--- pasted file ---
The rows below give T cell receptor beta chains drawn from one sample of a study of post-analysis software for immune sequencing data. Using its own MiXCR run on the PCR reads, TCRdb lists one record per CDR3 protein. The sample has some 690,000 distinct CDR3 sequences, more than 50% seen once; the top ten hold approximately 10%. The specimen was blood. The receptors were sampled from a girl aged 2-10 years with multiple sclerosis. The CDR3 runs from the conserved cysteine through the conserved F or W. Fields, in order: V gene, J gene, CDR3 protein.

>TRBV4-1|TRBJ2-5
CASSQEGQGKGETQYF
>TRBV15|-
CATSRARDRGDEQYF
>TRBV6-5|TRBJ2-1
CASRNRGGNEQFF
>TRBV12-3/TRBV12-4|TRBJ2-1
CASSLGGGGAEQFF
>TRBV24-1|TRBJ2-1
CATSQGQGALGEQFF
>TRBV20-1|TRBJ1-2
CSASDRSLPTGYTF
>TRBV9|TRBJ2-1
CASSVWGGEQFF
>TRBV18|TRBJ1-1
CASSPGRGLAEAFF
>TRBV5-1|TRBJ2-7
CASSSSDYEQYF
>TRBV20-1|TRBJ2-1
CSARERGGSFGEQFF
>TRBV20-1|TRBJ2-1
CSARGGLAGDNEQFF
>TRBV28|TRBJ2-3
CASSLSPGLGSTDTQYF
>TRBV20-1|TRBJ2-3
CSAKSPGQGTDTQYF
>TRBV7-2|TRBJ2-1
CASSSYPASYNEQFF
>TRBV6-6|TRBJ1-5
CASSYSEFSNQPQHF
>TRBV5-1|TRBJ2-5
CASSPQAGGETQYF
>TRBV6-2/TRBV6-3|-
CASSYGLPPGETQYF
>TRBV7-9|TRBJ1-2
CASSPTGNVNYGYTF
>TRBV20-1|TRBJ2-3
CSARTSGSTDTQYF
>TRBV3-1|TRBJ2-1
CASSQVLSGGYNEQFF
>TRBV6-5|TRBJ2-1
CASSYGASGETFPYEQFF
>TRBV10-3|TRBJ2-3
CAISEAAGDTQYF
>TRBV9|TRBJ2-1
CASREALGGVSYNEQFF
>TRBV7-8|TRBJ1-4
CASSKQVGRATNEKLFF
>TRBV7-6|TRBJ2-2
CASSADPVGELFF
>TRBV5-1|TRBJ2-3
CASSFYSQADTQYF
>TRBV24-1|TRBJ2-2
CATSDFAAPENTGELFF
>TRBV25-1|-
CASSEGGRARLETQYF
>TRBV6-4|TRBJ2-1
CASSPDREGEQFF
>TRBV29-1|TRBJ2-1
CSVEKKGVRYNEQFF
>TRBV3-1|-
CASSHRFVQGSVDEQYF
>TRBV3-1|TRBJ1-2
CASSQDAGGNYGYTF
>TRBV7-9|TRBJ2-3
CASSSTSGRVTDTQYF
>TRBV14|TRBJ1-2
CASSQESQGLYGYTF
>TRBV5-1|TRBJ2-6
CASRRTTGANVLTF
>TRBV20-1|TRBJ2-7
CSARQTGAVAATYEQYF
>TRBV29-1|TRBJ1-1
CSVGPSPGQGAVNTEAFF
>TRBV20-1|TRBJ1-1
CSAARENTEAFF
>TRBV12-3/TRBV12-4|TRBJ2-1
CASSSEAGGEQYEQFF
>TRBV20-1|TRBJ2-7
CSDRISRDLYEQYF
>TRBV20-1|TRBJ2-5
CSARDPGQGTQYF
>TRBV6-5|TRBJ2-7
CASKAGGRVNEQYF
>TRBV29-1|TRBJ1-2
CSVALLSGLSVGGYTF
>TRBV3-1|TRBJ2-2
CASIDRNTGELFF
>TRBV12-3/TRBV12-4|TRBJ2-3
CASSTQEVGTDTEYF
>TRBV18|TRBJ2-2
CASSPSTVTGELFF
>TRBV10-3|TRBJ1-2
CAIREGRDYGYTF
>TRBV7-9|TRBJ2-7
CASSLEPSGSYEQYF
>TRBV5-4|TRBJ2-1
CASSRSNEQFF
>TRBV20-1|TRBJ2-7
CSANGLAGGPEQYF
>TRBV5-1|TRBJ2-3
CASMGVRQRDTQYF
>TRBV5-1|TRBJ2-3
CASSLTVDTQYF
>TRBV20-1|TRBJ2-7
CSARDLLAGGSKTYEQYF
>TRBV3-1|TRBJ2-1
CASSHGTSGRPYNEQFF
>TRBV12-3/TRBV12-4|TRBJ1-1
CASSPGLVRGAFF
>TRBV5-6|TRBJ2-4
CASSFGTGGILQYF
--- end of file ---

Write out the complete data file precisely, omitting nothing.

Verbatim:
The rows below give T cell receptor beta chains drawn from one sample of a study of post-analysis software for immune sequencing data. Using its own MiXCR run on the PCR reads, TCRdb lists one record per CDR3 protein. The sample has some 690,000 distinct CDR3 sequences, more than 50% seen once; the top ten hold approximately 10%. The specimen was blood. The receptors were sampled from a girl aged 2-10 years with multiple sclerosis. The CDR3 runs from the conserved cysteine through the conserved F or W. Fields, in order: V gene, J gene, CDR3 protein.

>TRBV4-1|TRBJ2-5
CASSQEGQGKGETQYF
>TRBV15|-
CATSRARDRGDEQYF
>TRBV6-5|TRBJ2-1
CASRNRGGNEQFF
>TRBV12-3/TRBV12-4|TRBJ2-1
CASSLGGGGAEQFF
>TRBV24-1|TRBJ2-1
CATSQGQGALGEQFF
>TRBV20-1|TRBJ1-2
CSASDRSLPTGYTF
>TRBV9|TRBJ2-1
CASSVWGGEQFF
>TRBV18|TRBJ1-1
CASSPGRGLAEAFF
>TRBV5-1|TRBJ2-7
CASSSSDYEQYF
>TRBV20-1|TRBJ2-1
CSARERGGSFGEQFF
>TRBV20-1|TRBJ2-1
CSARGGLAGDNEQFF
>TRBV28|TRBJ2-3
CASSLSPGLGSTDTQYF
>TRBV20-1|TRBJ2-3
CSAKSPGQGTDTQYF
>TRBV7-2|TRBJ2-1
CASSSYPASYNEQFF
>TRBV6-6|TRBJ1-5
CASSYSEFSNQPQHF
>TRBV5-1|TRBJ2-5
CASSPQAGGETQYF
>TRBV6-2/TRBV6-3|-
CASSYGLPPGETQYF
>TRBV7-9|TRBJ1-2
CASSPTGNVNYGYTF
>TRBV20-1|TRBJ2-3
CSARTSGSTDTQYF
>TRBV3-1|TRBJ2-1
CASSQVLSGGYNEQFF
>TRBV6-5|TRBJ2-1
CASSYGASGETFPYEQFF
>TRBV10-3|TRBJ2-3
CAISEAAGDTQYF
>TRBV9|TRBJ2-1
CASREALGGVSYNEQFF
>TRBV7-8|TRBJ1-4
CASSKQVGRATNEKLFF
>TRBV7-6|TRBJ2-2
CASSADPVGELFF
>TRBV5-1|TRBJ2-3
CASSFYSQADTQYF
>TRBV24-1|TRBJ2-2
CATSDFAAPENTGELFF
>TRBV25-1|-
CASSEGGRARLETQYF
>TRBV6-4|TRBJ2-1
CASSPDREGEQFF
>TRBV29-1|TRBJ2-1
CSVEKKGVRYNEQFF
>TRBV3-1|-
CASSHRFVQGSVDEQYF
>TRBV3-1|TRBJ1-2
CASSQDAGGNYGYTF
>TRBV7-9|TRBJ2-3
CASSSTSGRVTDTQYF
>TRBV14|TRBJ1-2
CASSQESQGLYGYTF
>TRBV5-1|TRBJ2-6
CASRRTTGANVLTF
>TRBV20-1|TRBJ2-7
CSARQTGAVAATYEQYF
>TRBV29-1|TRBJ1-1
CSVGPSPGQGAVNTEAFF
>TRBV20-1|TRBJ1-1
CSAARENTEAFF
>TRBV12-3/TRBV12-4|TRBJ2-1
CASSSEAGGEQYEQFF
>TRBV20-1|TRBJ2-7
CSDRISRDLYEQYF
>TRBV20-1|TRBJ2-5
CSARDPGQGTQYF
>TRBV6-5|TRBJ2-7
CASKAGGRVNEQYF
>TRBV29-1|TRBJ1-2
CSVALLSGLSVGGYTF
>TRBV3-1|TRBJ2-2
CASIDRNTGELFF
>TRBV12-3/TRBV12-4|TRBJ2-3
CASSTQEVGTDTEYF
>TRBV18|TRBJ2-2
CASSPSTVTGELFF
>TRBV10-3|TRBJ1-2
CAIREGRDYGYTF
>TRBV7-9|TRBJ2-7
CASSLEPSGSYEQYF
>TRBV5-4|TRBJ2-1
CASSRSNEQFF
>TRBV20-1|TRBJ2-7
CSANGLAGGPEQYF
>TRBV5-1|TRBJ2-3
CASMGVRQRDTQYF
>TRBV5-1|TRBJ2-3
CASSLTVDTQYF
>TRBV20-1|TRBJ2-7
CSARDLLAGGSKTYEQYF
>TRBV3-1|TRBJ2-1
CASSHGTSGRPYNEQFF
>TRBV12-3/TRBV12-4|TRBJ1-1
CASSPGLVRGAFF
>TRBV5-6|TRBJ2-4
CASSFGTGGILQYF